While historians do not know much about this group, it appears that there was a movement led by a man named Nicolas. They were rejected by the mainstream church and mentioned again in Jesus’ word to the church in Pergamos. Instead of teaching and practicing faithfulness to God, they compromised with the world in ways that destroyed their integrity.

Roman rule required sacrifice to their gods. Emperors such as Decius attempted to weed out Christians by enforcing sacrifices to various Roman deities. Those who resisted faced persecution and possible execution.

The Nicolaitans appeared to conform to this Roman culture, and seemed to encourage Christians in Ephesus to do the same in a time of dire persecution (1 Corinthians 6:12). In eating the food given to the idols, this implies they had gone to the temples to receive this food and would’ve had to engage in the immoralities there to acquire this meat.[1]

God loves the world he created, but Jesus hates the way some people act. This is not the same kind of hatred that develops because of racial bias, petty disagreement or annoyance. This hatred is an active opposition to ways that destroy people.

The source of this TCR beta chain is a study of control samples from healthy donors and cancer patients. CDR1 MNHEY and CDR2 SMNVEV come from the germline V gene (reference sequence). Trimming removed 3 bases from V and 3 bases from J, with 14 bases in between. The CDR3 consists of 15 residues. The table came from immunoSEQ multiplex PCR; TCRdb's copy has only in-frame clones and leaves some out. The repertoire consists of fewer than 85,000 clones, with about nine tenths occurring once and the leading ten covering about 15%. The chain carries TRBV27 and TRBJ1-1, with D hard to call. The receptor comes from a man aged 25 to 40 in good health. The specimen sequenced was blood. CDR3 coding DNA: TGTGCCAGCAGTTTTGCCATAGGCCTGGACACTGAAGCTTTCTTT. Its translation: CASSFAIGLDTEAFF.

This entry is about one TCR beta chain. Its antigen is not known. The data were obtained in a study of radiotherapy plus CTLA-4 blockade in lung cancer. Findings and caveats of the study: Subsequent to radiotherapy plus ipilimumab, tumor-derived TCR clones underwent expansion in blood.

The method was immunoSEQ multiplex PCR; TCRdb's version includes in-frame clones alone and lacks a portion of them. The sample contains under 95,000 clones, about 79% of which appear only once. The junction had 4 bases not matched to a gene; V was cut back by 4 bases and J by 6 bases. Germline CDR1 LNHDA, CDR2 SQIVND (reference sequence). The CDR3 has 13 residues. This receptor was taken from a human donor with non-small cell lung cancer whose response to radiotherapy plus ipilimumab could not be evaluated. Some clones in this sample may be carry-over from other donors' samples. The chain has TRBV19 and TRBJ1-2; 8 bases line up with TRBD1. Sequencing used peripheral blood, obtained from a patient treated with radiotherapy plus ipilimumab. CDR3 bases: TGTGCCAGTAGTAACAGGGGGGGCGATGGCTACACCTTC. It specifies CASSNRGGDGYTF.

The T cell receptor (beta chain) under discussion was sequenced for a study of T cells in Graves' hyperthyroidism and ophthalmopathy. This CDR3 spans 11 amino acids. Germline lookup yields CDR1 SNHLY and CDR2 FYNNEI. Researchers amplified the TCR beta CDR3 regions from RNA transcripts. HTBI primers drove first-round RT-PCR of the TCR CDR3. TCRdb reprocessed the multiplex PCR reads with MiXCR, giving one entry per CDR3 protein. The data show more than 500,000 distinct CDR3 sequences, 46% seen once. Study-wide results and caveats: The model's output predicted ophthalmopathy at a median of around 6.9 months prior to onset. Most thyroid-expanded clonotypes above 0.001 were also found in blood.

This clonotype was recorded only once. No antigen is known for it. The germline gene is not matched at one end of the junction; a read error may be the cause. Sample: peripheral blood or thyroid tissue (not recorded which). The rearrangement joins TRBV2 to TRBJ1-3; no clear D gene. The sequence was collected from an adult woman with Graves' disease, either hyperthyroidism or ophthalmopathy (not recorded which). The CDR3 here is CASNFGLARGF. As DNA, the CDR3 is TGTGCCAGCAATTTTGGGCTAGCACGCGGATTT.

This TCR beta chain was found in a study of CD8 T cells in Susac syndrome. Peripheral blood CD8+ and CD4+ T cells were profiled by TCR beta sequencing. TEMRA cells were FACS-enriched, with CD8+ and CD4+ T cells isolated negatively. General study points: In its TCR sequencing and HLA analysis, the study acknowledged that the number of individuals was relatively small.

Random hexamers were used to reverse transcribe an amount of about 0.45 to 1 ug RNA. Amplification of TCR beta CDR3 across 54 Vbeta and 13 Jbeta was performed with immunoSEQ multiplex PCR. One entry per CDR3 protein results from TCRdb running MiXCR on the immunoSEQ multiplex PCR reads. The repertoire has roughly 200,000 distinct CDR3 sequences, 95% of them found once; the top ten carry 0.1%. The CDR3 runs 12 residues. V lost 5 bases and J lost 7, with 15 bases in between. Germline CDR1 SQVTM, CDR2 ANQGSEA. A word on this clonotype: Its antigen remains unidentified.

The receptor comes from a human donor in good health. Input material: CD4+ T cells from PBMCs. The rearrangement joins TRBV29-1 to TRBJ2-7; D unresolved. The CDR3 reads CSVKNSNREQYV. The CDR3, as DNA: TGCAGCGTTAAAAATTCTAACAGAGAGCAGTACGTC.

In the story of Jesus and the woman caught in adultery, he showed what his love for a sinner looks like. He was not condemning her but turned the attention to the conscience of the accusers. Their demands were destroying the woman and giving her no way to reconcile her failure. Jesus removes accusation and opens the door to her freedom to live reconciled to God.

You can hate what crystal meth does to people in the name of love for the user. The well-worn cliché is to hate the sin and love the sinner. This idea has been largely challenged today relating to sexual ethics, but is exactly what Jesus does. He does hate the sin and love the sinner. The sin is that which takes people away from unity with God and their neighbour.

A Change of Diet

Jesus always tells us what will be gained if we patiently endure and overcome the pressures set against us. Anyone who has victory over sin will eat from the tree of life.

Overcoming sin is not so much starving ourselves as it is changing our diet. The meat offered to idols and the infidelity that went along with worshipping the Empire provided people with a sugar high. It was a fleeting sense of addictive pleasure but it also bonded them to the domination of Rome.